he could and did sturdily aver that "my Lord and my Lady were perfectly
reconciled, and seemed most happy in their reunion."

"Well-a-day, let us trust that there will be no further disturbances to
their harmony," said Mary, "a prayer I may utter most sincerely. Is the
little Arbell come back with them?"

"Yea, madam."

"And is she installed in my former rooms, with the canopy over her
cradle to befit her strain of royalty?"

"I think not, madam. Meseems that my Lady Countess hath seen reason to
be heedful on that score. My young lady hath come back with a grave
gouvernante, who makes her read her primer and sew her seam, and save
that she sat next my Lady at the wedding feast there is little
difference made between her and the other grandchildren."

The Queen then inquired into the circumstances of the wedding
festivities with the interest of one to whom most of the parties were
more or less known, and who seldom had the treat of a little feminine
gossip. She asked who had been "her little Cis's partner," and when
she heard of Babington, she said, "Ah ha, then, the poor youth has made
his peace with my Lord?"

"Certes, madam, he is regarded with high favour by both my Lord and my
Lady," said Richard, heartily wishing himself rid of his host.

"I rejoice to hear it," said Mary; "I was afraid that his childish
knight-errantry towards the captive dame had damaged the poor
stripling's prospects for ever. He is our neighbour here, and I
believe Sir Ralf regards him as somewhat perilous."

"Nay, madam, if my Lord of Shrewsbury be satisfied with him, so surely
ought I to be," said Sir Ralf.

Nothing more of importance passed that night. The packet of accounts
was handed over to Sir Andrew Melville, and the two gentlemen dismissed
with gracious good-nights.

Richard Talbot was entirely trusted, and when the next morning after
prayers, breakfast, and a turn among the stables, it was intimated that
the Queen was ready to see him anent my Lord's business, Sir Ralf
Sadler, who had his week's report to write to the Council, requested
that his presence might be dispensed with, and thus Mr. Talbot was
ushered into the Queen's closet without any witnesses to their
interview save Sir Andrew Melville and Marie de Courcelles. The Queen
was seated in a large chair, leaning against cushions, and evidently in
a good deal of pain, but, as Richard made his obeisance, her eyes shone
as she quoted two lines from an old Scotch ballad--

"'Madame, how does my gay goss hawk?
Madame, how does my doo?'

Now can I hear what I hunger for!"

"My gay gosshawk, madam, is flown to join Sir Francis Drake at
Plymouth, and taken his little brother with him. I come now from
speeding them as far as Derby."

"Ah! you must not ask me to pray for success to them, my good
sir,--only that there may be a time when nations may be no more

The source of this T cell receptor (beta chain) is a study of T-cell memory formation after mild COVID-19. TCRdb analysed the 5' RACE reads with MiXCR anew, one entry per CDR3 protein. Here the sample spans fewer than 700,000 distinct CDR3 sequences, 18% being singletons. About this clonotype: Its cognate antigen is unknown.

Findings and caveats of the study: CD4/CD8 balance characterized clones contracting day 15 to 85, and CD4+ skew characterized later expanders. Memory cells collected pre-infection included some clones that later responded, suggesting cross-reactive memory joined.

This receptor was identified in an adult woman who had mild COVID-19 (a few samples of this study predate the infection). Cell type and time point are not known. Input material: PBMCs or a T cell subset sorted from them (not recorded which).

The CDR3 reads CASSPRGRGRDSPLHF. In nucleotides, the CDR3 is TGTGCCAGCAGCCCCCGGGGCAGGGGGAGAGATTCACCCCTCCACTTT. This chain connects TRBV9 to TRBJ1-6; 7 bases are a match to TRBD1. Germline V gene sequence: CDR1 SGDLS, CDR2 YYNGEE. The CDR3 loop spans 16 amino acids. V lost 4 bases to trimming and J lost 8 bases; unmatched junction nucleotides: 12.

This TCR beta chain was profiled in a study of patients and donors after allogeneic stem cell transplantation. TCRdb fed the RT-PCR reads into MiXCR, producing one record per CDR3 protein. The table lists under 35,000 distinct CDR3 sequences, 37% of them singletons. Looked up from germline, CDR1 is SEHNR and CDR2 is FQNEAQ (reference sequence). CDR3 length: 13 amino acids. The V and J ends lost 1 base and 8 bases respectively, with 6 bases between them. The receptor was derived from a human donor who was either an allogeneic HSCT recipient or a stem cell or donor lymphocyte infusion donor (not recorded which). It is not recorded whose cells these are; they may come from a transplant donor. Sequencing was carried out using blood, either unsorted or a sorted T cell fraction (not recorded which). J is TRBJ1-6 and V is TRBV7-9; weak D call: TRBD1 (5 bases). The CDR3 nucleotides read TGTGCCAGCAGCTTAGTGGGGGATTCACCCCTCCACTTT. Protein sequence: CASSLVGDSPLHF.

divided, and I fear me we shall not live to see it. And my doo--my
little Cis, did she weep as became a sister for the bold laddies?"

"She wept many tears, madam, but we are sore perplexed by a matter that
I must lay before your Grace. My Lady Countess is hotly bent on a
match between the maiden and young Babington."

"Babington!" exclaimed the Queen, with the lioness sparkle in her eye.
"You refused the fellow of course?"

"Flatly, madam, but your Grace knows that it is ill making the Countess
accept a denial of her will."

Mary laughed "Ah ha! methought, sir, you looked somewhat as if you had
had a recent taste of my Lord of Shrewsbury's dove. But you are a man
to hold your own sturdy will, Master Richard, let Lord or Lady say what
they choose."

"I trust so, madam, I am master of mine own house, and, as I should
certainly not give mine own daughter to Babington, so shall I guard
your Grace's."

"You would not give the child to him if she were your own?"

"No, madam."

"And wherefore not? Because he is too much inclined to the poor
prisoner and her faith? Is it so, sir?"

"Your Grace speaks the truth in part," said Richard, and then with
effort added, "and likewise, madam, with your pardon, I would say that
though I verily believe it is nobleness of heart and spirit that
inclines poor Antony to espouse your Grace's cause, there is to my mind
a shallowness and indiscretion about his nature, even when most in
earnest, such as would make me loath to commit any woman, or any
secret, to his charge."

"You are an honest man, Mr. Talbot," said Mary; "I am glad my poor maid
is in your charge. Tell me, is this suit on his part made to your
daughter or to the Scottish orphan?"

"To the Scottish orphan, madam. Thus much he knows, though by what
means I cannot tell, unless it be through that kinsman of mine, who, as
I told your Grace, saw the babe the night I brought her in."

"Doubtless," responded Mary. "Take care he neither knows more, nor
hints what he doth know to the Countess."

"So far as I can, I will, madam," said Richard, "but his tongue is not
easy to silence; I marvel that he hath not let the secret ooze out
already."

"Proving him to have more discretion than you gave him credit for, my
good sir," said the Queen, smiling. "Refuse him, however, staunchly,
grounding your refusal, if it so please you, on the very causes for
which I should accept him, were the lassie verily what he deems her, my